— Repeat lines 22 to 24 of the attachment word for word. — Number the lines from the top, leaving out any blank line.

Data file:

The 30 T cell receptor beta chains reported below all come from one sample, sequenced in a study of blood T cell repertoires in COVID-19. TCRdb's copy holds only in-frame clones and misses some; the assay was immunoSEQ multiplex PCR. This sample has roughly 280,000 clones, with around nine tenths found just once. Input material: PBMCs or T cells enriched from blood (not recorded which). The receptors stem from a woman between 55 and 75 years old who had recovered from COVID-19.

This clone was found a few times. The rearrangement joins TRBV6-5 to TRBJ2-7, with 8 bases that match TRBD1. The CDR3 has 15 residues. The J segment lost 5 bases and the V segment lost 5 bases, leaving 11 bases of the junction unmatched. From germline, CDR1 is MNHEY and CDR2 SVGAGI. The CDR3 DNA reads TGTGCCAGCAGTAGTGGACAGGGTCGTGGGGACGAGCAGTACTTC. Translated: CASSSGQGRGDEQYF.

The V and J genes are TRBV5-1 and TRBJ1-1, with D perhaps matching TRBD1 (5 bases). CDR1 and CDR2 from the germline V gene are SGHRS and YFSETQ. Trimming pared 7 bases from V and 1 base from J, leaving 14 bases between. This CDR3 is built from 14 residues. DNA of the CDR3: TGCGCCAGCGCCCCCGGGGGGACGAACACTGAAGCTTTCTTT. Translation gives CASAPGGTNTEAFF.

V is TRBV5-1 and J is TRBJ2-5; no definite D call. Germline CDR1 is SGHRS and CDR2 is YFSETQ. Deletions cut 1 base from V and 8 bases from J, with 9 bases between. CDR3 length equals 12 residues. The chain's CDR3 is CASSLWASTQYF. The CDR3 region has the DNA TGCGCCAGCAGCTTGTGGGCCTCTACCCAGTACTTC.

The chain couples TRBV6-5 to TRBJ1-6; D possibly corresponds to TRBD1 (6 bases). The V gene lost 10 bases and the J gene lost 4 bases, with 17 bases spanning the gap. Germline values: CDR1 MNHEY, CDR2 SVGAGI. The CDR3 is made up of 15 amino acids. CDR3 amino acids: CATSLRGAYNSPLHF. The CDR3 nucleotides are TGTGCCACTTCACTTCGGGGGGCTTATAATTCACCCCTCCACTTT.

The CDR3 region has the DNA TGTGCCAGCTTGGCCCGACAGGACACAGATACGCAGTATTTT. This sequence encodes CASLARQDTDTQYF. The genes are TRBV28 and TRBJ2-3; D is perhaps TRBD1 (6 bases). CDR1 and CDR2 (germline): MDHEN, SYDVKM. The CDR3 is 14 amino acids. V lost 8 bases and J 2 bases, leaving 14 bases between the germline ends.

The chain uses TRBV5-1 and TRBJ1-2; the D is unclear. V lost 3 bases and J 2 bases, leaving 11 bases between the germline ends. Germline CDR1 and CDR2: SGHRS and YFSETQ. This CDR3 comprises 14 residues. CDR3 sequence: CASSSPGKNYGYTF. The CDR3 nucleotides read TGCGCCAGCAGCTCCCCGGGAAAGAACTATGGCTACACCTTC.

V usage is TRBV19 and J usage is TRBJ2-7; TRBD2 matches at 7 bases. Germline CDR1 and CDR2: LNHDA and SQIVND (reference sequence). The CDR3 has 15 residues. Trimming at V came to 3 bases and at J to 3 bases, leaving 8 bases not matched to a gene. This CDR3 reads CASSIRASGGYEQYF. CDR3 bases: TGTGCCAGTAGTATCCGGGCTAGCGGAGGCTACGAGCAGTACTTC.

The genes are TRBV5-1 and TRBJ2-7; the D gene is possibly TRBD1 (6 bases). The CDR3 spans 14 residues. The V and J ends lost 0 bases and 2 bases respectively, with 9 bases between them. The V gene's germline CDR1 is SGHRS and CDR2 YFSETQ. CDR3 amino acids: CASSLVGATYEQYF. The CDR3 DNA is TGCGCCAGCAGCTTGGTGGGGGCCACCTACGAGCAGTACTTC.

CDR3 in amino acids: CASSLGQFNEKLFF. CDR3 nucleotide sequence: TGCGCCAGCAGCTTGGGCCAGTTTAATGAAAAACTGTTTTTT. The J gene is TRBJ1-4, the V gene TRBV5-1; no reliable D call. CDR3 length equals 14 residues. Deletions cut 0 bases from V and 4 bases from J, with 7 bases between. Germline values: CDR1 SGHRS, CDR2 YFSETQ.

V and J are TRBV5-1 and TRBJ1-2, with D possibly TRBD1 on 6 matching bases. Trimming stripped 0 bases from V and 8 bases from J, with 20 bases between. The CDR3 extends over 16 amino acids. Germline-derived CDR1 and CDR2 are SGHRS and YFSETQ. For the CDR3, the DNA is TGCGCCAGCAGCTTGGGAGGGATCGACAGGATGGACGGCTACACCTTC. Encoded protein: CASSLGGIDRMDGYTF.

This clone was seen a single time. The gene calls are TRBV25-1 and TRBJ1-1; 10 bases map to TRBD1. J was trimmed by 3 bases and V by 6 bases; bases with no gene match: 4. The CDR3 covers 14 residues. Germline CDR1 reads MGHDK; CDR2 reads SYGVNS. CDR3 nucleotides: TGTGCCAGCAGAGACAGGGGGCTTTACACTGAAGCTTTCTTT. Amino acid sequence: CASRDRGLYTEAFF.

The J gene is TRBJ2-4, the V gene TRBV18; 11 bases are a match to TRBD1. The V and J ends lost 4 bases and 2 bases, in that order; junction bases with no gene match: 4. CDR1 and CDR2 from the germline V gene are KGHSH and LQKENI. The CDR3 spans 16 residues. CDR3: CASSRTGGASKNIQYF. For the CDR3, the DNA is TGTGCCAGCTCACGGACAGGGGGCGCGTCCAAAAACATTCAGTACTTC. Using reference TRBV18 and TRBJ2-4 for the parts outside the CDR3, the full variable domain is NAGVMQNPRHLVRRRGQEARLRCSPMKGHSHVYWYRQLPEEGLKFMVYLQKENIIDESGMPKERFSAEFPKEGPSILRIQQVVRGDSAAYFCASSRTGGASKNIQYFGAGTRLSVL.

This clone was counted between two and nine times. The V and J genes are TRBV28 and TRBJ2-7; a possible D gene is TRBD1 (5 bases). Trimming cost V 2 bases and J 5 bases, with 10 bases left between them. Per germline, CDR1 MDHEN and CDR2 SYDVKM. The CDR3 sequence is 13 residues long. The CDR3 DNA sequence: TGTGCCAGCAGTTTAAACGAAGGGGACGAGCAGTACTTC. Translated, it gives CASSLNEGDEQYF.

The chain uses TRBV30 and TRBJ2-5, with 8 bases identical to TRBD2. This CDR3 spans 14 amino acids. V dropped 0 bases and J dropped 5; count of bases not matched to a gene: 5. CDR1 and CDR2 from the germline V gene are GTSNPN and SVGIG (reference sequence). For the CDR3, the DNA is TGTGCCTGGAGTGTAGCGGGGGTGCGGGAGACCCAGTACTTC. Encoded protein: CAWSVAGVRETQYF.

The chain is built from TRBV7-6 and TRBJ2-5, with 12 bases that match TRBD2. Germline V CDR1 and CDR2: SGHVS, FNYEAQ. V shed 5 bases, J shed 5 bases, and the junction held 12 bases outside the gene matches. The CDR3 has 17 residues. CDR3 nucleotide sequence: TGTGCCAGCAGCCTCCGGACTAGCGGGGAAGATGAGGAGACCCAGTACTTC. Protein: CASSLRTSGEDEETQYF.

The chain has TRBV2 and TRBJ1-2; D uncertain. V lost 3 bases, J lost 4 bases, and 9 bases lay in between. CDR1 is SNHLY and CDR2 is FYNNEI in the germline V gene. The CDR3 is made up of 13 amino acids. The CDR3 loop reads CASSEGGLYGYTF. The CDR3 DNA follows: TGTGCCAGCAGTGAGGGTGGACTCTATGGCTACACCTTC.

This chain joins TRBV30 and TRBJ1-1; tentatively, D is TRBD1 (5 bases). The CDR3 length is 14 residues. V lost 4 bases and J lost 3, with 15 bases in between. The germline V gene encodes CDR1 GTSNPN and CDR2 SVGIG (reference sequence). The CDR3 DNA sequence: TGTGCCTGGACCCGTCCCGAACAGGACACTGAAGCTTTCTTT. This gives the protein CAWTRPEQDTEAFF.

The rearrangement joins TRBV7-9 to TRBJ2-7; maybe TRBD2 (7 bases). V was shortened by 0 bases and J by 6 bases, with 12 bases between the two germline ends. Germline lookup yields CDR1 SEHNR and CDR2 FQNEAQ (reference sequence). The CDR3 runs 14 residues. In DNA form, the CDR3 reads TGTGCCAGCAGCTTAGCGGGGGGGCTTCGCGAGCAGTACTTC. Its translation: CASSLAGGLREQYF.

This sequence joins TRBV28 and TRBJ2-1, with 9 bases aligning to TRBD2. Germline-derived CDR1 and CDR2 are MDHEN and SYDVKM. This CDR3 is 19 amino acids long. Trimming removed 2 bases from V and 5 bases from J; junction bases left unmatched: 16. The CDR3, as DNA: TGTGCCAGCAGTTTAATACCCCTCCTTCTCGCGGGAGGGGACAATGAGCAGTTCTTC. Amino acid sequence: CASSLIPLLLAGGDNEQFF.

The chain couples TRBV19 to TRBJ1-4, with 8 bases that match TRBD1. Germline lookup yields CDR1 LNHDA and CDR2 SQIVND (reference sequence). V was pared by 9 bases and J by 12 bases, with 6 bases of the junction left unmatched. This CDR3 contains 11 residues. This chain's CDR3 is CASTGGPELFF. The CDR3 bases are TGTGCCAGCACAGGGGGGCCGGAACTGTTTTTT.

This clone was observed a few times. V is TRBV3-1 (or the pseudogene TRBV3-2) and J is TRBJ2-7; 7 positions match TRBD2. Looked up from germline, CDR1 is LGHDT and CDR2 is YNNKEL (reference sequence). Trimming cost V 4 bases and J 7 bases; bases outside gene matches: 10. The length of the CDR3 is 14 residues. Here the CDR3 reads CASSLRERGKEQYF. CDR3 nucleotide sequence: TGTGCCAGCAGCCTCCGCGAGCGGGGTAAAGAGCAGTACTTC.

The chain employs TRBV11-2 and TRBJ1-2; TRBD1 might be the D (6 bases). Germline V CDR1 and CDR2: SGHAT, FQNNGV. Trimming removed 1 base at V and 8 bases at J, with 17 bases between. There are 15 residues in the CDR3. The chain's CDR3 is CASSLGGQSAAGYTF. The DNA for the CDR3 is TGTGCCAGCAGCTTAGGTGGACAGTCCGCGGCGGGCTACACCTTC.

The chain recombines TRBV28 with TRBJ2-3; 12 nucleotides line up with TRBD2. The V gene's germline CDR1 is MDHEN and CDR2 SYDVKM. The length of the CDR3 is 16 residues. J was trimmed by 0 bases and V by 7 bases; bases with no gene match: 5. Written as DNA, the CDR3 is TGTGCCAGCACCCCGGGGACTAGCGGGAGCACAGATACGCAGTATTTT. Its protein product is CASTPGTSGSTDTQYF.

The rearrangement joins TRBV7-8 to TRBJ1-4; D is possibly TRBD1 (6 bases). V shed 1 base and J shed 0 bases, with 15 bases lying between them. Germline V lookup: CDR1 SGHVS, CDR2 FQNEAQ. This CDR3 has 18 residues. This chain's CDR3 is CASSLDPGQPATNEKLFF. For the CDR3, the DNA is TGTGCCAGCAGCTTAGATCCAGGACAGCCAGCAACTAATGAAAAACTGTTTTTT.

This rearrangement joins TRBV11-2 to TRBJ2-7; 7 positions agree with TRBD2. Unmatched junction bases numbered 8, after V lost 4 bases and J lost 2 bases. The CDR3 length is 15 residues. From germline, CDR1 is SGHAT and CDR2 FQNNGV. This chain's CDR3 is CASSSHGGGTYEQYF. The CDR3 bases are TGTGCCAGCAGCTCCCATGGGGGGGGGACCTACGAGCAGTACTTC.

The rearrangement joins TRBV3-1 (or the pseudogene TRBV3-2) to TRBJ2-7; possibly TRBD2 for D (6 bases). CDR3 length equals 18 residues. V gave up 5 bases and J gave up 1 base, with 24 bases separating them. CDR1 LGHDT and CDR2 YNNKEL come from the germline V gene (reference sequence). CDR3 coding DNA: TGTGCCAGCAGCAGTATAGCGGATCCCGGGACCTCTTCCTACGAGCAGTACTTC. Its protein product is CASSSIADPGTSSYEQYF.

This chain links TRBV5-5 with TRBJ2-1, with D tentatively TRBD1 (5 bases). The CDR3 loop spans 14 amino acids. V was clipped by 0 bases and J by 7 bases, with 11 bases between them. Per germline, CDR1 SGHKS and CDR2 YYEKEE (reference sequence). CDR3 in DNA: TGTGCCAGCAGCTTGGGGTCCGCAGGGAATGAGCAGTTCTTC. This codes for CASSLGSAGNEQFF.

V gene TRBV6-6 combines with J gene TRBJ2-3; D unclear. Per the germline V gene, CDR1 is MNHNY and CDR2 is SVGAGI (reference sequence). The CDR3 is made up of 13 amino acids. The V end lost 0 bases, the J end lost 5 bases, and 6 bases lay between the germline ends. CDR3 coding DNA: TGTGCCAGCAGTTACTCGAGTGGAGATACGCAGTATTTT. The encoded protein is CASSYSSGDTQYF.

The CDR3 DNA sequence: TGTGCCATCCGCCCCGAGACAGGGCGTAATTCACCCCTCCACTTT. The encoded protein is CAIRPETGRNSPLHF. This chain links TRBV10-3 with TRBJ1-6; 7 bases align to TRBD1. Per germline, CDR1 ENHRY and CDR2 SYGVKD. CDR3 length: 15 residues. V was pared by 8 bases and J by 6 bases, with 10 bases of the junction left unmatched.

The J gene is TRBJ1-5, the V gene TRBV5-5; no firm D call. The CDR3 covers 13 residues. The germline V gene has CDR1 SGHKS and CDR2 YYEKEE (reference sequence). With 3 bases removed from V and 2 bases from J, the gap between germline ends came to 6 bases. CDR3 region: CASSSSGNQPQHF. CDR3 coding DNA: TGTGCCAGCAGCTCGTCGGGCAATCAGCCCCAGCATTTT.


This clone was observed a few times. V is TRBV3-1 (or the pseudogene TRBV3-2) and J is TRBJ2-7; 7 positions match TRBD2. Looked up from germline, CDR1 is LGHDT and CDR2 is YNNKEL (reference sequence). Trimming cost V 4 bases and J 7 bases; bases outside gene matches: 10. The length of the CDR3 is 14 residues. Here the CDR3 reads CASSLRERGKEQYF. CDR3 nucleotide sequence: TGTGCCAGCAGCCTCCGCGAGCGGGGTAAAGAGCAGTACTTC.

The chain employs TRBV11-2 and TRBJ1-2; TRBD1 might be the D (6 bases). Germline V CDR1 and CDR2: SGHAT, FQNNGV. Trimming removed 1 base at V and 8 bases at J, with 17 bases between. There are 15 residues in the CDR3. The chain's CDR3 is CASSLGGQSAAGYTF. The DNA for the CDR3 is TGTGCCAGCAGCTTAGGTGGACAGTCCGCGGCGGGCTACACCTTC.

The chain recombines TRBV28 with TRBJ2-3; 12 nucleotides line up with TRBD2. The V gene's germline CDR1 is MDHEN and CDR2 SYDVKM. The length of the CDR3 is 16 residues. J was trimmed by 0 bases and V by 7 bases; bases with no gene match: 5. Written as DNA, the CDR3 is TGTGCCAGCACCCCGGGGACTAGCGGGAGCACAGATACGCAGTATTTT. Its protein product is CASTPGTSGSTDTQYF.